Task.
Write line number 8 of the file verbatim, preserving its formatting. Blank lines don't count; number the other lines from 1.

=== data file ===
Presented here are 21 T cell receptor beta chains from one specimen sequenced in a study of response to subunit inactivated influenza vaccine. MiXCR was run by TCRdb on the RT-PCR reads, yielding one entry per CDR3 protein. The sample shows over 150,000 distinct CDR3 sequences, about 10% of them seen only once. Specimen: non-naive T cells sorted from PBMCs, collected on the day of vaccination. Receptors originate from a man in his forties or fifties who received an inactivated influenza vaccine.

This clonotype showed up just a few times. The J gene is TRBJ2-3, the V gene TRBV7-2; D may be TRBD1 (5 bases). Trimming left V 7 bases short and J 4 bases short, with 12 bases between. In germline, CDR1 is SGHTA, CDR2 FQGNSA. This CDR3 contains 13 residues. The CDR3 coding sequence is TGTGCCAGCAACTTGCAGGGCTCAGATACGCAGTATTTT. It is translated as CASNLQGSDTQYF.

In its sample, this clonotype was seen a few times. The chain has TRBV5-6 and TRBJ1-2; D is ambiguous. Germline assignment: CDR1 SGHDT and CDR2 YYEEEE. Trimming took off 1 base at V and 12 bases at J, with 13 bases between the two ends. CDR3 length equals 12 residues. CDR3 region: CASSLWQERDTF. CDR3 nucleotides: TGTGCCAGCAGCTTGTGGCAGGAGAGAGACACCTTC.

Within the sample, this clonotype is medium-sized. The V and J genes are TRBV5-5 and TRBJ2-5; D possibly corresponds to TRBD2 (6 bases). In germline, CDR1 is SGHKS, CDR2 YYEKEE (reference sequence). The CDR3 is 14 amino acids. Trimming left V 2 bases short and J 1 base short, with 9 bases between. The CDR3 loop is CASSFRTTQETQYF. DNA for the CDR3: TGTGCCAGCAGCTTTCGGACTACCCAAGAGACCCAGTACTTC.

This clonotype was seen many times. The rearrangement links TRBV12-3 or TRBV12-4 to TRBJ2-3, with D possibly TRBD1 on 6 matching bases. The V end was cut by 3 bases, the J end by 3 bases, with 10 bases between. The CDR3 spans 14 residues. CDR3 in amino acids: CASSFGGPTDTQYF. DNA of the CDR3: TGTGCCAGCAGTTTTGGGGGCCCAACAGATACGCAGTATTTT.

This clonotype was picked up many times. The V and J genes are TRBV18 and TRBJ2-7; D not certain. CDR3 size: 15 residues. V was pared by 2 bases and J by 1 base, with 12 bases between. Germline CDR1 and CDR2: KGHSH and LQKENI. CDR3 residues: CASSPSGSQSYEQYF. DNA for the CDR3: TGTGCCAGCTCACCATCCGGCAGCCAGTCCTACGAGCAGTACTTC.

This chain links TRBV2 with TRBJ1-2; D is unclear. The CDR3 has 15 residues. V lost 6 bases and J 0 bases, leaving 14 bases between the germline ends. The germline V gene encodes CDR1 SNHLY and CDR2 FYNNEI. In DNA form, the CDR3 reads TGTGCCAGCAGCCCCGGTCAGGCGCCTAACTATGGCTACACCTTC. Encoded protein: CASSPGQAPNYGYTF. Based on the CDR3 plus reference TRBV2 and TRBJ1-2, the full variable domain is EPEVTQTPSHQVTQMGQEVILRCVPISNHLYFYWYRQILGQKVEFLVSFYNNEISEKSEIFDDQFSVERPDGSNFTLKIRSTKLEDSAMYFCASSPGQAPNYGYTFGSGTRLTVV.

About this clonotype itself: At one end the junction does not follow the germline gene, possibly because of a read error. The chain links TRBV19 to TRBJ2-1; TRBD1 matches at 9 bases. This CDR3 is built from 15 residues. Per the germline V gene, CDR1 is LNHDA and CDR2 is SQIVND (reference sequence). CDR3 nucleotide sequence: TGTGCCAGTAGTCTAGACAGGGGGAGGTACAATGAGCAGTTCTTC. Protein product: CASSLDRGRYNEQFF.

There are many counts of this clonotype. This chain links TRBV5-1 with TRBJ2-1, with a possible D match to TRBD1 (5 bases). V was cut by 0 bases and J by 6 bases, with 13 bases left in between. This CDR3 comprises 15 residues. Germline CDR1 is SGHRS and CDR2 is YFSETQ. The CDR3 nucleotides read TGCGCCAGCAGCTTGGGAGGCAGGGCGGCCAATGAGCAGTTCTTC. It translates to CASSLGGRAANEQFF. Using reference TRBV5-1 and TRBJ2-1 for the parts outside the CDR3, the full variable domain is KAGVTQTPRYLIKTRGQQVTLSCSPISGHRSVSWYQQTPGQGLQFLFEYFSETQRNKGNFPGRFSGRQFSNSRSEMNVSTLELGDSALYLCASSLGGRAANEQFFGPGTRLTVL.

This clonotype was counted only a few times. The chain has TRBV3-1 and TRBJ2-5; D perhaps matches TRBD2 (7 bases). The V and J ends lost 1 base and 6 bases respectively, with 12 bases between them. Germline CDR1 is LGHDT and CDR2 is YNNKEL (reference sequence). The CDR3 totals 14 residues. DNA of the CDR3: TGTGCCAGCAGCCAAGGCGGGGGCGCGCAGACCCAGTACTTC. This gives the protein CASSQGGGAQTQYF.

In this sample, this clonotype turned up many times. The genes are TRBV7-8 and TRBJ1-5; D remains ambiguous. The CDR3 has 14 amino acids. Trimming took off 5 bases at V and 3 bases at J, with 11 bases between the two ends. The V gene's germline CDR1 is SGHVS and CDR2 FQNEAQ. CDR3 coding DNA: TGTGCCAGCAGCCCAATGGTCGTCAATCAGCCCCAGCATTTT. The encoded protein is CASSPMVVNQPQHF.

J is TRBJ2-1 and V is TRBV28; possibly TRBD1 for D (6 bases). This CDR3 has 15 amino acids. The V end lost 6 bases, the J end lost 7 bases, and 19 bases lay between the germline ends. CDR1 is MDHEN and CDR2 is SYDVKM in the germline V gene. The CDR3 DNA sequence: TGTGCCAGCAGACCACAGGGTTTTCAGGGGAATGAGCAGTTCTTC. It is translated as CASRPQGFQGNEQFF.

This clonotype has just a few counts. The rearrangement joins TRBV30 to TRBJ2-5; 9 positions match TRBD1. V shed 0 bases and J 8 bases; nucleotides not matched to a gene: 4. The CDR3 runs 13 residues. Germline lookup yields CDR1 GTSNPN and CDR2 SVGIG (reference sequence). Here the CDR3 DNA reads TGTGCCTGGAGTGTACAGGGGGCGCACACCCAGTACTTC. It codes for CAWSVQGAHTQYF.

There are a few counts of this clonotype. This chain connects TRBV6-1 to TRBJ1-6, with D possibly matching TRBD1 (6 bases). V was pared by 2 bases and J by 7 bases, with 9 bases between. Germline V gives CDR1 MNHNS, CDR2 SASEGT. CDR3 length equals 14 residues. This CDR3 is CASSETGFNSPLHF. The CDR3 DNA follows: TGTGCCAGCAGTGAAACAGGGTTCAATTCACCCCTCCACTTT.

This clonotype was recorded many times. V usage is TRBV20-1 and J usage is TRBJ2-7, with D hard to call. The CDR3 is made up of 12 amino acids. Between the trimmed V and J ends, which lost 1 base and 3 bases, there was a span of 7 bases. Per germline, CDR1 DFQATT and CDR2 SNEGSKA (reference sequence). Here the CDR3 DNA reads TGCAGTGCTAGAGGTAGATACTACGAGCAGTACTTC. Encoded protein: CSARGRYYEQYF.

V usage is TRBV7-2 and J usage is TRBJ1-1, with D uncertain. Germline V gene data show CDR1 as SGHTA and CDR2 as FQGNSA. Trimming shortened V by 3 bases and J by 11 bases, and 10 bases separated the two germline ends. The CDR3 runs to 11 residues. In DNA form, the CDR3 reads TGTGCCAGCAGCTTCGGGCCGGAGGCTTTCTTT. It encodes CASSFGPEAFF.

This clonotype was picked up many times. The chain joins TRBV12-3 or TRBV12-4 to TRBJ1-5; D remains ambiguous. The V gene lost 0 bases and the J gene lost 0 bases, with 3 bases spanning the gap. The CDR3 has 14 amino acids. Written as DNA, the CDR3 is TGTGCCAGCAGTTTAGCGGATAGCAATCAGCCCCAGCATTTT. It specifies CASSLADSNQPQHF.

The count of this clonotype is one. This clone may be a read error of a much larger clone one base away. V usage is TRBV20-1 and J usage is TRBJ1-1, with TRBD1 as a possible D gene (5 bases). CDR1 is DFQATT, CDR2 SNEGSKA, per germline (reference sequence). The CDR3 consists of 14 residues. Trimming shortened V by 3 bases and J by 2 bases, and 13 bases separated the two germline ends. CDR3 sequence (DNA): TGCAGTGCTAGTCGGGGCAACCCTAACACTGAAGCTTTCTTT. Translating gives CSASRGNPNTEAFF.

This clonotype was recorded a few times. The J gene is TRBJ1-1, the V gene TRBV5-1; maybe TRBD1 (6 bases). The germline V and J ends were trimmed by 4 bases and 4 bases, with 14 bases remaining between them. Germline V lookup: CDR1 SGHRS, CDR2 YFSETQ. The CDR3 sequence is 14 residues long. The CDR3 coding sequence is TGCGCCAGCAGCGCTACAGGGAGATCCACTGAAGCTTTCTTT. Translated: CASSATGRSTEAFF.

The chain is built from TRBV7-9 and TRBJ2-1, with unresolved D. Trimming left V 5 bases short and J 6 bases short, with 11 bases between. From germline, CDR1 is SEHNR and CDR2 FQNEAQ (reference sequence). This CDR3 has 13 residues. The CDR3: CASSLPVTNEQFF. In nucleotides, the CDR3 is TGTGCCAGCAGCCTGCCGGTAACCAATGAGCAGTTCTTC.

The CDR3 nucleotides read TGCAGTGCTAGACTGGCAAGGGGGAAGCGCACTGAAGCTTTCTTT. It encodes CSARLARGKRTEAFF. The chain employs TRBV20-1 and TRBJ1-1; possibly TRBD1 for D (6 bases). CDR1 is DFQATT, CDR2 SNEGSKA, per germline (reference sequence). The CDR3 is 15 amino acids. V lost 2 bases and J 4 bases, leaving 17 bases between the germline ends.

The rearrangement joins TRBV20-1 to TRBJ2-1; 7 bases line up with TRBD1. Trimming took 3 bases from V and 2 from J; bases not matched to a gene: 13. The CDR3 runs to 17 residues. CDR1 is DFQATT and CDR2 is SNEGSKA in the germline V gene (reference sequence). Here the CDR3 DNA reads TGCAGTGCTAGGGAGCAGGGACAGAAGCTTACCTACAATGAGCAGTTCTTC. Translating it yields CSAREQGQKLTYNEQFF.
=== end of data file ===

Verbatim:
About this clonotype itself: At one end the junction does not follow the germline gene, possibly because of a read error. The chain links TRBV19 to TRBJ2-1; TRBD1 matches at 9 bases. This CDR3 is built from 15 residues. Per the germline V gene, CDR1 is LNHDA and CDR2 is SQIVND (reference sequence). CDR3 nucleotide sequence: TGTGCCAGTAGTCTAGACAGGGGGAGGTACAATGAGCAGTTCTTC. Protein product: CASSLDRGRYNEQFF.